Temple’s John Chaney left an enormous legacy in Philadelphia and throughout college basketball

PHILADELPHIA — You didn’t have to like John Chaney to respect him. And you didn’t have to agree with him to understand the man’s impact on college basketball, Temple University and the countless lives he touched.

When Temple president Peter Liacouras went outside the box and tapped Chaney to lead the Owls in 1982, many in Philadelphia thought it was another example of the controversial Liacouras missing the mark. This was the same president who had promised a Sugar Bowl by 1985, and the same basketball program which hadn’t won an NCAA tournament game since 1958.

But Liacouras was right this time, and in Chaney he landed an unapologetic icon who lifted the basketball team, the region’s largest institution of higher learning and half a city. Chaney channeled all the discrimination he had faced, in basketball and beyond, and instilled an “us against the world” mentality that was equal parts simplicity and instigation.

The simple part came on the court: predawn practices, mandatory care of the ball, an inscrutable matchup zone and etched-in-stone lineups. The best players played every possible minute, regardless of score, unless a second foul came before halftime. Chaney would have benched Wilt Chamberlain with two personals, even though his Philadelphia contemporary never once fouled out of an NBA game.

Away from the court, Chaney challenged anything and everything that contradicted his hard-edge sense of fairness. If Proposition 48 cost one of his players a season of eligibility, he would intentionally list the player’s class as if the year didn’t exist. If John Calipari beat him with a player deemed inadmissible to Temple, Chaney didn’t care who saw him threaten the younger coach. In the rare times a local rival got his number, Chaney might send in what he called a “goon.”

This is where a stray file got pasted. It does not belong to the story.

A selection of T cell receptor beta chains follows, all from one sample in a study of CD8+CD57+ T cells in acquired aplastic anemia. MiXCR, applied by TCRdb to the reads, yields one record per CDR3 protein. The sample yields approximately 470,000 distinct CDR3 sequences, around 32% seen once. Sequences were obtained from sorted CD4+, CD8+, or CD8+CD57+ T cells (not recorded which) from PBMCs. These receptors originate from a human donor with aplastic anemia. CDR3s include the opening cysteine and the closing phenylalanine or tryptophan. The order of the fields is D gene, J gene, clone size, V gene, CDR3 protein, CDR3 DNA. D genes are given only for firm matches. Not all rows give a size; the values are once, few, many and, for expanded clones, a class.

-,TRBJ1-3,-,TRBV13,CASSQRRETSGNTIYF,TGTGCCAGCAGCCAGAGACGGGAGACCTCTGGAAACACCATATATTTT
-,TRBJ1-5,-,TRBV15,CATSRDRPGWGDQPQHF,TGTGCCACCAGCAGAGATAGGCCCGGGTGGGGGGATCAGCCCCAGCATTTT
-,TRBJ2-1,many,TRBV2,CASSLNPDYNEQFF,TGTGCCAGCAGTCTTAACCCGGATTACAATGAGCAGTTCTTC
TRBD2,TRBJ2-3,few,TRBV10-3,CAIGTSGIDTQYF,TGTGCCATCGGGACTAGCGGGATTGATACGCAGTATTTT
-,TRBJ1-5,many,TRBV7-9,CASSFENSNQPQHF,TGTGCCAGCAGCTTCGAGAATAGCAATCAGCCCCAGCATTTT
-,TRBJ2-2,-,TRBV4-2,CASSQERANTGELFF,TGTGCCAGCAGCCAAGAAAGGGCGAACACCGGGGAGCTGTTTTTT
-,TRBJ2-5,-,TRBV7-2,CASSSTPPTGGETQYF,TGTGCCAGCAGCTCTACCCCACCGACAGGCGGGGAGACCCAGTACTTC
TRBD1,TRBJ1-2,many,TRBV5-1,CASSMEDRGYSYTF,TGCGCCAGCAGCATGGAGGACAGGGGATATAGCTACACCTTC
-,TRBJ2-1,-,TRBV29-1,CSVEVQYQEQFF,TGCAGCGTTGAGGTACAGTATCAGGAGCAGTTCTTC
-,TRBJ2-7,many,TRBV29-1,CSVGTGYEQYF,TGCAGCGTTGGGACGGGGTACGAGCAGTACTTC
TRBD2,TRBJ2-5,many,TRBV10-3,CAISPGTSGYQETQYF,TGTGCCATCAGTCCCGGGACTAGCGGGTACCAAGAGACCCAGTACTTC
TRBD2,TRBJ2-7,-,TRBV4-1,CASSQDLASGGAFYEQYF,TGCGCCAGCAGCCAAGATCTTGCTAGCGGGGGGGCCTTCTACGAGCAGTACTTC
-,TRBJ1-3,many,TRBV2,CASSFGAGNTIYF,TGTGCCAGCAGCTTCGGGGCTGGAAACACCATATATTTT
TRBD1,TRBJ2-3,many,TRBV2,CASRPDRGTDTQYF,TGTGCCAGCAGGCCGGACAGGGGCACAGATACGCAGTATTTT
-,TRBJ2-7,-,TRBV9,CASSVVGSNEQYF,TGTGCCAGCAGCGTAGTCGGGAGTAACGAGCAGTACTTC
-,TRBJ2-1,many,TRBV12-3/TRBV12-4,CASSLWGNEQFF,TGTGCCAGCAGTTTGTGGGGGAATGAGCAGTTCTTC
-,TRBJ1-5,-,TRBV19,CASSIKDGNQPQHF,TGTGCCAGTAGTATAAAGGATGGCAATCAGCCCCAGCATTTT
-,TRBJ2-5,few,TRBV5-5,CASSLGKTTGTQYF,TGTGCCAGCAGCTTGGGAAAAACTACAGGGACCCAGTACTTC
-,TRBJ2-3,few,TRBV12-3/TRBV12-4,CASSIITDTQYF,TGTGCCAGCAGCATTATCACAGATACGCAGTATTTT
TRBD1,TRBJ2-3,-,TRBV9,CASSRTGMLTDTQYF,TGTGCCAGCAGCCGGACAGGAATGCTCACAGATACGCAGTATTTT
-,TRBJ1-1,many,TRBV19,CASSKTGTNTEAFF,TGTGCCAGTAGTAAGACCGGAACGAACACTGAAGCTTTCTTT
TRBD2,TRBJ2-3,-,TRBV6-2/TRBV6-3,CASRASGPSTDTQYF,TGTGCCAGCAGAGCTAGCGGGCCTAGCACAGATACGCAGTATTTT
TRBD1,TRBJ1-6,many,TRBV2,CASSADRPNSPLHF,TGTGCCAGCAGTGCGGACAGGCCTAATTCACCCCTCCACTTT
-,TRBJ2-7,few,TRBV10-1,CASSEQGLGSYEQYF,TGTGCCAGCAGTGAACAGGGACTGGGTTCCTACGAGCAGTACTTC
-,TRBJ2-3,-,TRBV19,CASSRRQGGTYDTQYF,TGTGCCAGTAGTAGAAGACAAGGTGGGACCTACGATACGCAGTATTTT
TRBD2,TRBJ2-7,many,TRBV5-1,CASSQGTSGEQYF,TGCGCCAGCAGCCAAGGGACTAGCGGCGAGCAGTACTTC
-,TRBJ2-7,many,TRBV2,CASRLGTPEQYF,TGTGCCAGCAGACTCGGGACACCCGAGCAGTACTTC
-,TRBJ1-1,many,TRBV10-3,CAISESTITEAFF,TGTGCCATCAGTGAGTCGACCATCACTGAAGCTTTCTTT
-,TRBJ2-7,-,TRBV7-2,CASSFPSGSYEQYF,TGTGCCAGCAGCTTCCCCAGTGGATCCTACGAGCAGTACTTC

Yet the good would outshine all of the “cover-your-eyes” moments. Chaney’s heart, unlike the unkempt ties from his Imelda Marcos-sized personal collection, was always in the right place. Chaney was all about opportunities, mainly the ones he was denied and thus so determined to provide to the young men — nearly all young Black men — in his care.

If you covered John Chaney and the Owls, homespun wisdom and generational clichés were part of the deal. So were one-eyed-jack stares at officials — his label — and an unwillingness to address the media after NCAA tournament games until all his players had concluded what he felt was invasive drug testing.

Another welcome secret of the Chaney years, at least for this reporter, was the incredible predictability of his teams. For a young writer on deadline, this was magic. The Owls would sometimes go a whole season without losing to a lesser opponent. You could (and often did!) write the story ahead of time. It was also easy to spot the unsuspecting ranked team or favored NCAA opponent that would fall victim to the unfamiliar Chaney ways.

It typically took overwhelming talent to eliminate the Owls. Temple’s five Elite Eight appearances under Chaney ended at the hands of Duke (twice), Michigan’s Fab Five, North Carolina and Michigan State. Only Seton Hall (Ty Shine, anyone?) pulled a true NCAA upset of a better Temple team.

After one transition season, Chaney took the Owls to NCAA tournaments for 17 of the next 18 years. His only miss in that span came in 1989. Coincidentally, the wisest Owl of all had just celebrated his 89th birthday, eight days before his passing.

He said at the time, as many do, that “age is just a number.” Rest assured John Chaney conquered the other 88.

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